Digital watermarks can determine if volumetric medical images have been altered by hackers or other parties, and what areas have been affected.
Digital watermarks can determine if volumetric medical images have been altered by hackers or other parties, and what areas have been affected, according to an article published online in the Journal of Digital Imaging.
While tampering of medical images may not cross the minds of many, the increasing use of web-based technology for patient records and the transmission of records over the Internet could leave images vulnerable to hackers, researchers say. Alteration of medical images sent for consultation could result in incorrect diagnosis and treatment of patients.
To reduce the risk of tampering of images occurring, researchers from Nanyang Technological University in Singapore have developed a fully reversible, dual-layer watermarking scheme with tamper detection capability.
The researchers sought to use 3D properties of the volumetric images rather than the previously used 2D techniques. They used public-key cryptography and reversible data-hiding technique to develop their concept of vertical watermarking. If an image has been altered, the altered regions will be highlighted when viewed at the receiving end. The scheme was tested using medical images in DICOM format, as well as against a previously used 2D application. According to the study, there was 100 percent tamper localization accuracy with the newer 3D technique.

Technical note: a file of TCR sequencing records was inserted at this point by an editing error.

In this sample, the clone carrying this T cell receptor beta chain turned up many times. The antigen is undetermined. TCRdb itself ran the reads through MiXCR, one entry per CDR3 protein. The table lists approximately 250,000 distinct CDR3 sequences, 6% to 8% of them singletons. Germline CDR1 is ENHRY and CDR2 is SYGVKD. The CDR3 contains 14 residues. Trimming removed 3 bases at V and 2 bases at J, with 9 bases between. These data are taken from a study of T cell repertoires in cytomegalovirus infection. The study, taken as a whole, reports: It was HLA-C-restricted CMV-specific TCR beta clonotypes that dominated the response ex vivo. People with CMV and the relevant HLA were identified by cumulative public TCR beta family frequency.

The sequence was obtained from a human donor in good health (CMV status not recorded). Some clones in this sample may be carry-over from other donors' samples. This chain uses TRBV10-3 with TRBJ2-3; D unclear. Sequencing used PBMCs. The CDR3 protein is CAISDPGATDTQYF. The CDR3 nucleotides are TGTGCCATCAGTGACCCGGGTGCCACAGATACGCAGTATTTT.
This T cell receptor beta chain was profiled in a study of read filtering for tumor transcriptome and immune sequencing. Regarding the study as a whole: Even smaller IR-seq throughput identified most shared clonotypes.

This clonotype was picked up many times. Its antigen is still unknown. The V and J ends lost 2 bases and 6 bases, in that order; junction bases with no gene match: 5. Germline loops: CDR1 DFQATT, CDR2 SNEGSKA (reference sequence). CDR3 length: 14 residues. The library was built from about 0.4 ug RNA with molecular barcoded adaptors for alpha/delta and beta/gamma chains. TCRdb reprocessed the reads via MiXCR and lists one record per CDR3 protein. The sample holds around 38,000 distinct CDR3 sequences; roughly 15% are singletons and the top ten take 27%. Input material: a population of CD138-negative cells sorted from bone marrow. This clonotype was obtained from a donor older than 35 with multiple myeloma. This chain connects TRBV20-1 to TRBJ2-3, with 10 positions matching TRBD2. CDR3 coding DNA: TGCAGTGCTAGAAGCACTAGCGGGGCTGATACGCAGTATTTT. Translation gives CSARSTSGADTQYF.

The time involved in de-watermarking images is important. This new technique yielded an average reduction of 65 percent in watermarking time and a 72 percent in de-watermarking time for tested images, compared with the 2D technique.
“The results show that the scheme is able to ensure image authenticity and integrity, and to locate tampered regions in the images,” concluded the authors. More research is to follow as the technique is tested in a clinical environment.